“The first song I [ever] wrote was a gospel song called ‘God Has Made,’” remembers Judith Hill. The singer/songwriter was only 4 at the time, but she still has a recording of it. “It goes, ‘God has made / the birds and the bees,’” she sings, laughing. “It’s pretty bad singing, but I guess for a 4-year-old, it’s not that bad.”
Now 29, Hill has been recording albums with her parents, both professional musicians, since she was a kid. Her mother, a Japanese American classical pianist, and her father, an African American bass player, met while playing in The Chester Thompson Band, a funk band in the ’70s. Rufus and Sly and the Family Stone were regulars in the Hill household.
Judith Hill made a name for herself when she was chosen by Michael Jackson to be his duet partner for his “This Is It” comeback tour, originally scheduled for 2009. When Jackson passed away prematurely, Hill sang a memorable rendition of “Heal the World” at his televised memorial. In the next few years, Hill performed internationally, recorded a song with Japanese American singer Ai, composed songs for Spike Lee’s film Red Hook Summer, and sang back-up for Stevie Wonder — keeping busy, but not quite ready to step back into the mainstream spotlight.
When she decided to audition for NBC’s The Voice in 2013, Hill was aware of the stigma of entering a prime time TV singing competition.
“In the beginning, whenever I told people that I was going on The Voice, they were like ‘What are you doing?’” says Hill. “At first, I felt that way about reality shows too, but then I looked at it objectively. In this day and age, the music business has changed so much, and we, as artists, have to find different ways to get ourselves out there. And television is the strongest thing right now.”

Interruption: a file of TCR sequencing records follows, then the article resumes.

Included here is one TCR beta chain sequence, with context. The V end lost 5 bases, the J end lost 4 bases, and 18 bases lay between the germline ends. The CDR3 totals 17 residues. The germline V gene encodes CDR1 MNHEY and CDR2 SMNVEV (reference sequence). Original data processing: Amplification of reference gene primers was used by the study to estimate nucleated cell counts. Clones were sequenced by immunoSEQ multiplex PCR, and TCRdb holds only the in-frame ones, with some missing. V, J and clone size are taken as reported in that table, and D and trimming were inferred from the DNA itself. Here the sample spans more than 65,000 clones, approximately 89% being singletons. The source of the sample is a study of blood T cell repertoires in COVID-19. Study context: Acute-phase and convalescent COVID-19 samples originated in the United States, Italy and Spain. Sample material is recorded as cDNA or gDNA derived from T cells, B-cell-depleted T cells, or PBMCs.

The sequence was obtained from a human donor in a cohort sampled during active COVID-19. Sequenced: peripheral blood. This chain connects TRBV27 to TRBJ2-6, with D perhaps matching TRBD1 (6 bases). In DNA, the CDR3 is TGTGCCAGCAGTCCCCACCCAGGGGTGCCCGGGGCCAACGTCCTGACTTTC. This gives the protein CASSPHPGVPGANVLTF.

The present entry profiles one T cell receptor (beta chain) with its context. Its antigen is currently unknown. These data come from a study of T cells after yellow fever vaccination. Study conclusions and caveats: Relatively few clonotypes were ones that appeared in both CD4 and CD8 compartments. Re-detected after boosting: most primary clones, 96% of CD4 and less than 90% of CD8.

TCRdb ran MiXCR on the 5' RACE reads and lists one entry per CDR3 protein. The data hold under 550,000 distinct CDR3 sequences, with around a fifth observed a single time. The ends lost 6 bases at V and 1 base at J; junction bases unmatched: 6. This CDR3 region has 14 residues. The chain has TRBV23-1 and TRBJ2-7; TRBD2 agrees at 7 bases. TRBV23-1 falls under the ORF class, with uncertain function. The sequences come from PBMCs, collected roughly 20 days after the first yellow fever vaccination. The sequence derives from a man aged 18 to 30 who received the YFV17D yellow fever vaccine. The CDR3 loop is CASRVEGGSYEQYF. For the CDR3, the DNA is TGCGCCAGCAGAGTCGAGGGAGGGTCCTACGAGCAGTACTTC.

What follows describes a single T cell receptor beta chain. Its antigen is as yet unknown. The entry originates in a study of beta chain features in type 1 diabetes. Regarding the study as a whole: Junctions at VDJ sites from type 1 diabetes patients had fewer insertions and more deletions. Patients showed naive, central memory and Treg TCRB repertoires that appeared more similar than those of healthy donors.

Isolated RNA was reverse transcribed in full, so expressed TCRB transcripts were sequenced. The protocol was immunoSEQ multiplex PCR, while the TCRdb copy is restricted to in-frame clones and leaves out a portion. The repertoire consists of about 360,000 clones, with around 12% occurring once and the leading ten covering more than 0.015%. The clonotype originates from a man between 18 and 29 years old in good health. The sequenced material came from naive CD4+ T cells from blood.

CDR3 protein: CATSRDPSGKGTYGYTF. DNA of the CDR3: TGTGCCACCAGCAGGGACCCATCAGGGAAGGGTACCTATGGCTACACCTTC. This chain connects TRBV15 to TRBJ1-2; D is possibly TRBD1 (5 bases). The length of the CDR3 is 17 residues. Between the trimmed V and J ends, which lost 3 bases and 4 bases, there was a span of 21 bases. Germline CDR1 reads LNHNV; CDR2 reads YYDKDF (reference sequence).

Most importantly, Hill wanted to show the world her artistry. To prepare for her audition, a cover of Christina Aguilera’s “What a Girl Wants,” she jammed with her mom at the piano until she discovered how to make the song her own.
“The original melody is very percussive, and I basically took the lyric and created my own soulful melody,” says Hill. “Then I sang the chorus as everyone knows it, and I knew that was what was going to sell it. As a soul singer, I have to have the freedom to play, so that’s why I slowed it down and loosened up the phrases and melodies. Then that’s when my voice shines the most.”
This type of musicality ended up defining Hill’s signature style on the show, whether she was in her comfort zone covering Nina Simone’s jazzy “Feeling Good“ or completely transforming songs such as Will.i.Am’s up-tempo “#thatpower.”
While reality shows can come across as packaged, Hill was pleasantly surprised at how much freedom she was given to compose her covers each week. “I had almost 100 percent creative control,” she says. “That’s what made it so good. The music department really respected me, so I was able to bring in my arrangements and charts, give it to the band, and they played it exactly how I wanted them to play it.”
Hill, a lover of fashion, was also able to work with the wardrobe department to make sure the visuals of her performance had the same knockout quality as her vocals. Because of these supportive collaborations, even after her much-contested elimination after her Top 8 performance, Hill emerged from the show more confident as she moves forward with plans to release her debut solo album.
“The stylist from The Voice really helped me understand myself more,” says Hill. “There’s something I love about looking elegant but also edgy, and I think this describes my music, too. All my music is a very classic soul sound, but it’s also edgy with the funk, the dance music, and the ethnic sounds. There’s also something about coming onstage with a fierce, exotic and high-fashion look that helps empower me. It’s a part of who I am and what I love.”
This story was originally published in our Fall 2013 issue. Get your copy here.